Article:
(Vitamin B6)- Also known as vitamin B6, pyridoxine is an entirely water-soluble vitamin which your body requires for metabolizing protein, fat and carbohydrates, as well as for the creation of red blood cells and neurotransmitters.

It’s important to note that the human body cannot naturally produce pyridoxine, so it must be extracted from your normal diet or additional dietary supplements.

Learn about everything science has to say about Pyridoxine HCL (vitamin B6) relating to anxiety here.

6. Folate (Vitamin B9)

Folate is the naturally occurring form of vitamin B9, typically found in beans, legumes and dark green leafy veggies, which the body requires for red and white blood cells maintenance (hematogenesis), to convert carbohydrates into energy, and to synthesize and maintain the genetic building blocks of the body (both DNA and RNA).

It’s important to note that folate is separate from its much more common synthetic form - folic acid, which is typically added to a huge variety of processed wheat and grain products. (including flour, bread, and most breakfast cereals)

Learn about everything science has to say about Folate (vitamin B9) relating to anxiety here.

7. Methylcobalamin (Vitamin B12)

You may be noticing a pattern here. All the B Vitamins are effective for anxiety & stress. This is because B vitamins, in particular, are essential for brain and mind functions.

(Vitamin B12)- Also referred to as vitamin B12, methylcobalamin is naturally derived from animal products such as meat, fish, shellfish, poultry, eggs, milk, and milk products.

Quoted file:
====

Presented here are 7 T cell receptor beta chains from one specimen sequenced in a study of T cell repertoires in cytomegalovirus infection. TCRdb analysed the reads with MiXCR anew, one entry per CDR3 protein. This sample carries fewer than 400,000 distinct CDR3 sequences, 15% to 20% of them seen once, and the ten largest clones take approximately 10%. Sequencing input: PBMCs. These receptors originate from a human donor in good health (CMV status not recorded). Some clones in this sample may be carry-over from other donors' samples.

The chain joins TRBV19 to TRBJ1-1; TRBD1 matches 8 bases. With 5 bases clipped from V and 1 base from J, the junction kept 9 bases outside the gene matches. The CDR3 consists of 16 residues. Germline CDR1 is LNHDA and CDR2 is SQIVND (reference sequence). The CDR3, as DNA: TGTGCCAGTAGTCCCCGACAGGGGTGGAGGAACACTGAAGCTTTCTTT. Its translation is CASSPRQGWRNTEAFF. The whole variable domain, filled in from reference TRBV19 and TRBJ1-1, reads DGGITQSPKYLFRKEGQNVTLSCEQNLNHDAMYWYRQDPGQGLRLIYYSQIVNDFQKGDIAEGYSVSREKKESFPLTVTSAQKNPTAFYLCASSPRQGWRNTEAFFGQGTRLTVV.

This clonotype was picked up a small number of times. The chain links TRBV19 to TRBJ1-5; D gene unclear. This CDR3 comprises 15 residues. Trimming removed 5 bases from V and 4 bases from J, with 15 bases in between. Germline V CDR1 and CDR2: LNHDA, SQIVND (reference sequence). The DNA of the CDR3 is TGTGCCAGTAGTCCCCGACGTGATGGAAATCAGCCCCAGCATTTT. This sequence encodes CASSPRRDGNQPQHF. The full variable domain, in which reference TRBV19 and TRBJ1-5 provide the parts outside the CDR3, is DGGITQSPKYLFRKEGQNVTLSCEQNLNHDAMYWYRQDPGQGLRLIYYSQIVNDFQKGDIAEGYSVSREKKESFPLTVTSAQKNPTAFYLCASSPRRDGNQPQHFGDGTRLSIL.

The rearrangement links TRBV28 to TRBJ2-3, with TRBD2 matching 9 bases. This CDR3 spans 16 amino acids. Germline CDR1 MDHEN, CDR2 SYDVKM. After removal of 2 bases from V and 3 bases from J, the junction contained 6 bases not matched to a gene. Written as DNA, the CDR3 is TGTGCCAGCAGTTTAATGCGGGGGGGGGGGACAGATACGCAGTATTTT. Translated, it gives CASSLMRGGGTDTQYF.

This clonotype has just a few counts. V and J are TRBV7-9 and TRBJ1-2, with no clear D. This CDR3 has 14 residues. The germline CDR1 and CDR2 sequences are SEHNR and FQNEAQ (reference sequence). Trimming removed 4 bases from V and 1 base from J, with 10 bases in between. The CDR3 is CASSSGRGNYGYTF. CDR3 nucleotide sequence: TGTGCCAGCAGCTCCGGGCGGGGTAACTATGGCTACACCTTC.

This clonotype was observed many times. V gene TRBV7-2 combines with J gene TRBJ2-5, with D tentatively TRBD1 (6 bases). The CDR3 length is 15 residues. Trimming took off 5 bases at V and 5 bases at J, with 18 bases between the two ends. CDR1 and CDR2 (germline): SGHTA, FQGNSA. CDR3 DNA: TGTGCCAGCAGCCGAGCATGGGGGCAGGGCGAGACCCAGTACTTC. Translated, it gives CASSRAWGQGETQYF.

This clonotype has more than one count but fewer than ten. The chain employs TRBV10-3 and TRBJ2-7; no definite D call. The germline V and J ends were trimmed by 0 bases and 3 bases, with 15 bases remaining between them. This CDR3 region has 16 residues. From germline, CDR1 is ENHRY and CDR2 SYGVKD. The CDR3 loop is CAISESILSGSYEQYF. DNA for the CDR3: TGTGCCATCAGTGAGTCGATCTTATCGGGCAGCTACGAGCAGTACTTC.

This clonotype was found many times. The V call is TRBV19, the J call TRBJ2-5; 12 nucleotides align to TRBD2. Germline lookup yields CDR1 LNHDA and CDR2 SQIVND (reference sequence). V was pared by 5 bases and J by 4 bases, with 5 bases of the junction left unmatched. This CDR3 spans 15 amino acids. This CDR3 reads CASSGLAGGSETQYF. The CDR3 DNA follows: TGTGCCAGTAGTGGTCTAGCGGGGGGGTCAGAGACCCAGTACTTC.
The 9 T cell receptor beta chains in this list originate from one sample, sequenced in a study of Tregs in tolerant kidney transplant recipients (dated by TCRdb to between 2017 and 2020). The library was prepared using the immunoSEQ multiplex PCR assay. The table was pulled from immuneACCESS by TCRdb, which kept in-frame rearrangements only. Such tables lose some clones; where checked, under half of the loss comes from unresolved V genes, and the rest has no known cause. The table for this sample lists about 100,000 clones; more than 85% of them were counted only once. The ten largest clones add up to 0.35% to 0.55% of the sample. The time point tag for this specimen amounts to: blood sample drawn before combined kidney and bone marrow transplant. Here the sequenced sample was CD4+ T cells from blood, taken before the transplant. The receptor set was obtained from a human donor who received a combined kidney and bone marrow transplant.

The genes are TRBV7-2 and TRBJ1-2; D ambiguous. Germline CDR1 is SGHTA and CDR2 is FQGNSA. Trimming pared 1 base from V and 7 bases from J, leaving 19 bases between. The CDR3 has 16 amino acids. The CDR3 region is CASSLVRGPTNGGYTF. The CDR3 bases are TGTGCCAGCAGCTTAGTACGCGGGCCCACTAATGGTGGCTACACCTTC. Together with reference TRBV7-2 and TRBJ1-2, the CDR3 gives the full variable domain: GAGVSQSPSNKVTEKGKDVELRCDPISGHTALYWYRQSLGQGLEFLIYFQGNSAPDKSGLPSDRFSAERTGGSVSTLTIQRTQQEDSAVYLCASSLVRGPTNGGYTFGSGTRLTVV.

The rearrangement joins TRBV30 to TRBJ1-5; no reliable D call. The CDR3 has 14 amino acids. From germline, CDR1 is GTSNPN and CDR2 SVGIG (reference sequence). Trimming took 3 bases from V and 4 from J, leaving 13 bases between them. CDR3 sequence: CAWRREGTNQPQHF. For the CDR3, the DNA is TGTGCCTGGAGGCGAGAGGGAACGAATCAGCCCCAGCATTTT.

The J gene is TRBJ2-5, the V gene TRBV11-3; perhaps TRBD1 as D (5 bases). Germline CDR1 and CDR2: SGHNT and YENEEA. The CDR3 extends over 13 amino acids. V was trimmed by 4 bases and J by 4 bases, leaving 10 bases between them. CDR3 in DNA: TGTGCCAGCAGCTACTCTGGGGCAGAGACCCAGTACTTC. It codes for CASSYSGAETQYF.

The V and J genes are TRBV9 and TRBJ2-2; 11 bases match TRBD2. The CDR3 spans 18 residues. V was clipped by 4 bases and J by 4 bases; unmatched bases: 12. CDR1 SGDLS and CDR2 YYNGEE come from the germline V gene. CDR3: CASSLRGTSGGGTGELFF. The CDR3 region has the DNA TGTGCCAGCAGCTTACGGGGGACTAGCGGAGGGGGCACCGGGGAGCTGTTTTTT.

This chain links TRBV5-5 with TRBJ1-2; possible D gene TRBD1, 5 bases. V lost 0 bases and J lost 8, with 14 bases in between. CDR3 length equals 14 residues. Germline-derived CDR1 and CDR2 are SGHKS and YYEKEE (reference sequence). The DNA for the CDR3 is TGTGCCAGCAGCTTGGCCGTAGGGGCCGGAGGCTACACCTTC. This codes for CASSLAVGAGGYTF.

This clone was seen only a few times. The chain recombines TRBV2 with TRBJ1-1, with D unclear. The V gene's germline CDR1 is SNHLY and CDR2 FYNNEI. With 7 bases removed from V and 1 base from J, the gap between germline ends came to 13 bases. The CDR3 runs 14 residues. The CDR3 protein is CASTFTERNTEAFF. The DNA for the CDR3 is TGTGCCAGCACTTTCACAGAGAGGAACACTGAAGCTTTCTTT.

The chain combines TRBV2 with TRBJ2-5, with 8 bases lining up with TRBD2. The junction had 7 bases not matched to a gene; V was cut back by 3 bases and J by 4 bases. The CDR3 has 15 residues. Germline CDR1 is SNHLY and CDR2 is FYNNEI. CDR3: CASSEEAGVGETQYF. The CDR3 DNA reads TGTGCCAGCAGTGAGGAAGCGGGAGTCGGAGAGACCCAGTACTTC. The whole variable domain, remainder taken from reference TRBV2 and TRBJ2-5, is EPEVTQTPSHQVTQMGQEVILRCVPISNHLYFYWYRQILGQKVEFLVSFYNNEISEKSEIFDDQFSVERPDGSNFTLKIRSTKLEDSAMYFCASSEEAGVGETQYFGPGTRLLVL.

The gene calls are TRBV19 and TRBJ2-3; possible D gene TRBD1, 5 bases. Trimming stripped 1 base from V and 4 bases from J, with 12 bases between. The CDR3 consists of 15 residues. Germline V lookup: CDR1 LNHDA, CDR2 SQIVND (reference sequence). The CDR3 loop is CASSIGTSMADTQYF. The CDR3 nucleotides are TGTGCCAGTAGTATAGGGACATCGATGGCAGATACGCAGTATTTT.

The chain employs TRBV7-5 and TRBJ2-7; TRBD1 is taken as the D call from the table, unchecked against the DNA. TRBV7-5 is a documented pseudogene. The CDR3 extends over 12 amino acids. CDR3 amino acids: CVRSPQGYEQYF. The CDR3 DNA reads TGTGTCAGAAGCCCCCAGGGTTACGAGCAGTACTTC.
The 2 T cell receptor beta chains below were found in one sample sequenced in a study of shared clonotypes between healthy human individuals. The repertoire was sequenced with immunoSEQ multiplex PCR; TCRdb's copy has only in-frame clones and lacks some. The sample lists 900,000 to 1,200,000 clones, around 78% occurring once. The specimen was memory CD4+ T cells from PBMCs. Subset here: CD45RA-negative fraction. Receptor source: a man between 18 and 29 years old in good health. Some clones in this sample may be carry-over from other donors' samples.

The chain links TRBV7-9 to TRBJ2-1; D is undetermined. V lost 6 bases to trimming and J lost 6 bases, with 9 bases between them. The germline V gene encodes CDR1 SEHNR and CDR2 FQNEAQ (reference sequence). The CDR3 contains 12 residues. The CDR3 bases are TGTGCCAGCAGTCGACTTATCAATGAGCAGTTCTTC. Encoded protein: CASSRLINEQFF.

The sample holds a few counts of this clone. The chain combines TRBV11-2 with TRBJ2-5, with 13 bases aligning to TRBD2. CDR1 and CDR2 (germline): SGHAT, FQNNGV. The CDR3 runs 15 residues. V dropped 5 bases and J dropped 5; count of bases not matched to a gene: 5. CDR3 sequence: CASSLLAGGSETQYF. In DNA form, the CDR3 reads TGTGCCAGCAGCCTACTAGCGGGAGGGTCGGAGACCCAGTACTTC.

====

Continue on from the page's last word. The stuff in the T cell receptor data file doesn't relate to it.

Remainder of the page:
It contributes to the production of red blood cells and is often used as a treatment for differing forms of anemia as well as a common supplement for pregnant and/or breastfeeding mothers.

Learn about everything science has to say about Methylcobalamin (vitamin B12) relating to anxiety here.

8. Pantothenic acid (Vitamin B5)

(Vitamin B5)- Available in widely varying amounts in nearly all plant and animal-based foods, pantothenic acid’s richest dietary sources are beef, chicken, organ meats, whole grains, and even a variety of vegetables (which XANFREE exclusively uses).

It metabolizes carbs into glucose, and uses fats and proteins for maintaining a healthy nervous system, eyes, skin, hair and liver.

Learn about everything science has to say about pantothenic acid (vitamin B5) relating to anxiety here.

9. Zinc

Zinc is an essential mineral found in nearly every cell of the human body, helping your body’s system to effectively resist infection, as well as playing an important role in regular tissue repair.

It is also commonly considered to be effective in lowering the capability of cold viruses to grow in or bind to nasal linings.

Learn about everything science has to say about zinc relating to anxiety here.

10. L-Theanine

L-Theanine is an amino acid, and an essential protein building block. It's naturally and commonly found in black tea leaves, and especially in green tea leaves (which is where XANFREE exclusively derives theirs).

Recent research strongly points to the fact that L-theanine may positively affect the levels of certain chemicals in the brain, including dopamine and serotonin, which influence mood, sleep, and emotion, as well as positively affecting cortisol levels, which leads to stress reduction.

Learn about everything science has to say about L Theanine relating to anxiety here.

11. Lemon Balm Extract

Lemon balm, Melissa officinalis L., grows natively in West Asia, North Africa, and parts of Europe.